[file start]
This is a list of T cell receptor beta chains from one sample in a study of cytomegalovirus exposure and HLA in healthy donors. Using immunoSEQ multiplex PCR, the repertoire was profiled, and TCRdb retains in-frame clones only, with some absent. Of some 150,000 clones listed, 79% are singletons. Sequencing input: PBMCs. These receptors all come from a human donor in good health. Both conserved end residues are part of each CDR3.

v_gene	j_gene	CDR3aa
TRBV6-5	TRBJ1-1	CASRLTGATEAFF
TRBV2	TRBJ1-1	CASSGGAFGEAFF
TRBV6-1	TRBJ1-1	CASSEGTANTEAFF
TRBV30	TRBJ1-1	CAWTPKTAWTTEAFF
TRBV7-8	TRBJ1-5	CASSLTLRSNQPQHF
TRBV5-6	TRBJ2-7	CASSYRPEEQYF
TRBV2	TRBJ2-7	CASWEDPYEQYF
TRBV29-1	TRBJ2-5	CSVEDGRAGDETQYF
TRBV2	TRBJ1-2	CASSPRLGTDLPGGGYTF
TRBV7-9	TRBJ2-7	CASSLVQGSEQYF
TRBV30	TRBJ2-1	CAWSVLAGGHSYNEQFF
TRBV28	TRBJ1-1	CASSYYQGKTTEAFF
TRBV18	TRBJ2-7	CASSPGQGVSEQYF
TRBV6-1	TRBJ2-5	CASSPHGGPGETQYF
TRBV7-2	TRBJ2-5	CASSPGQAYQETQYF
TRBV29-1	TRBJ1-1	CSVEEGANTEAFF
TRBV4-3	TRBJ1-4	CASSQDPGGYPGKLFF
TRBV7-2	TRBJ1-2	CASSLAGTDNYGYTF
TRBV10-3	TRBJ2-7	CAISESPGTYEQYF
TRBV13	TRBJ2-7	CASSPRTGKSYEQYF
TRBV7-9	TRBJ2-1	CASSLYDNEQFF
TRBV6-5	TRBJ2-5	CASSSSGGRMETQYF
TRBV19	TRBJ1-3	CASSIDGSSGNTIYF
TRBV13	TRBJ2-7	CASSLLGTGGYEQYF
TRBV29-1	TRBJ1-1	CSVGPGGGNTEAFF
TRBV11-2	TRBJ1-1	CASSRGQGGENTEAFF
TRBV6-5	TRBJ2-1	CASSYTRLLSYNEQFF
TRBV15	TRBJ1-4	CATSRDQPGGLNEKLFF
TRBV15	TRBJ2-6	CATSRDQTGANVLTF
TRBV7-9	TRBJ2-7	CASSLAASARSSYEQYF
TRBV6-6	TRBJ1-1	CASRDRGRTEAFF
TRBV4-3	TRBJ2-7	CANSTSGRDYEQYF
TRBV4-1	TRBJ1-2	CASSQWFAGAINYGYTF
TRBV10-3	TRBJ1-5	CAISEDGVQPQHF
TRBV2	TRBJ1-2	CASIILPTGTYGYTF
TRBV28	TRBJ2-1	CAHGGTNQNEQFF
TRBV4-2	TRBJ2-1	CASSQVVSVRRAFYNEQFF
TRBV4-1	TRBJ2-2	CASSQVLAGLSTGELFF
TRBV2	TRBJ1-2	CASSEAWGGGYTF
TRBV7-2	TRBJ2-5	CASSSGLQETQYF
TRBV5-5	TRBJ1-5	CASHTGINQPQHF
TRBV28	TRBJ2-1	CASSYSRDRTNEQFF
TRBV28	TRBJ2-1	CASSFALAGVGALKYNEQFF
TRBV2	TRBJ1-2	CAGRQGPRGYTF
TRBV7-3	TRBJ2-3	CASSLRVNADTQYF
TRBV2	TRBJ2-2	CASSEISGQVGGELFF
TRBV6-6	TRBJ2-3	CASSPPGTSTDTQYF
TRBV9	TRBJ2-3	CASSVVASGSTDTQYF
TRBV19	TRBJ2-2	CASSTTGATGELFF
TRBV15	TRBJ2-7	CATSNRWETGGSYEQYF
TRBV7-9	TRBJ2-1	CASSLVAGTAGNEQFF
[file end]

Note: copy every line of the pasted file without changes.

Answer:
This is a list of T cell receptor beta chains from one sample in a study of cytomegalovirus exposure and HLA in healthy donors. Using immunoSEQ multiplex PCR, the repertoire was profiled, and TCRdb retains in-frame clones only, with some absent. Of some 150,000 clones listed, 79% are singletons. Sequencing input: PBMCs. These receptors all come from a human donor in good health. Both conserved end residues are part of each CDR3.

v_gene	j_gene	CDR3aa
TRBV6-5	TRBJ1-1	CASRLTGATEAFF
TRBV2	TRBJ1-1	CASSGGAFGEAFF
TRBV6-1	TRBJ1-1	CASSEGTANTEAFF
TRBV30	TRBJ1-1	CAWTPKTAWTTEAFF
TRBV7-8	TRBJ1-5	CASSLTLRSNQPQHF
TRBV5-6	TRBJ2-7	CASSYRPEEQYF
TRBV2	TRBJ2-7	CASWEDPYEQYF
TRBV29-1	TRBJ2-5	CSVEDGRAGDETQYF
TRBV2	TRBJ1-2	CASSPRLGTDLPGGGYTF
TRBV7-9	TRBJ2-7	CASSLVQGSEQYF
TRBV30	TRBJ2-1	CAWSVLAGGHSYNEQFF
TRBV28	TRBJ1-1	CASSYYQGKTTEAFF
TRBV18	TRBJ2-7	CASSPGQGVSEQYF
TRBV6-1	TRBJ2-5	CASSPHGGPGETQYF
TRBV7-2	TRBJ2-5	CASSPGQAYQETQYF
TRBV29-1	TRBJ1-1	CSVEEGANTEAFF
TRBV4-3	TRBJ1-4	CASSQDPGGYPGKLFF
TRBV7-2	TRBJ1-2	CASSLAGTDNYGYTF
TRBV10-3	TRBJ2-7	CAISESPGTYEQYF
TRBV13	TRBJ2-7	CASSPRTGKSYEQYF
TRBV7-9	TRBJ2-1	CASSLYDNEQFF
TRBV6-5	TRBJ2-5	CASSSSGGRMETQYF
TRBV19	TRBJ1-3	CASSIDGSSGNTIYF
TRBV13	TRBJ2-7	CASSLLGTGGYEQYF
TRBV29-1	TRBJ1-1	CSVGPGGGNTEAFF
TRBV11-2	TRBJ1-1	CASSRGQGGENTEAFF
TRBV6-5	TRBJ2-1	CASSYTRLLSYNEQFF
TRBV15	TRBJ1-4	CATSRDQPGGLNEKLFF
TRBV15	TRBJ2-6	CATSRDQTGANVLTF
TRBV7-9	TRBJ2-7	CASSLAASARSSYEQYF
TRBV6-6	TRBJ1-1	CASRDRGRTEAFF
TRBV4-3	TRBJ2-7	CANSTSGRDYEQYF
TRBV4-1	TRBJ1-2	CASSQWFAGAINYGYTF
TRBV10-3	TRBJ1-5	CAISEDGVQPQHF
TRBV2	TRBJ1-2	CASIILPTGTYGYTF
TRBV28	TRBJ2-1	CAHGGTNQNEQFF
TRBV4-2	TRBJ2-1	CASSQVVSVRRAFYNEQFF
TRBV4-1	TRBJ2-2	CASSQVLAGLSTGELFF
TRBV2	TRBJ1-2	CASSEAWGGGYTF
TRBV7-2	TRBJ2-5	CASSSGLQETQYF
TRBV5-5	TRBJ1-5	CASHTGINQPQHF
TRBV28	TRBJ2-1	CASSYSRDRTNEQFF
TRBV28	TRBJ2-1	CASSFALAGVGALKYNEQFF
TRBV2	TRBJ1-2	CAGRQGPRGYTF
TRBV7-3	TRBJ2-3	CASSLRVNADTQYF
TRBV2	TRBJ2-2	CASSEISGQVGGELFF
TRBV6-6	TRBJ2-3	CASSPPGTSTDTQYF
TRBV9	TRBJ2-3	CASSVVASGSTDTQYF
TRBV19	TRBJ2-2	CASSTTGATGELFF
TRBV15	TRBJ2-7	CATSNRWETGGSYEQYF
TRBV7-9	TRBJ2-1	CASSLVAGTAGNEQFF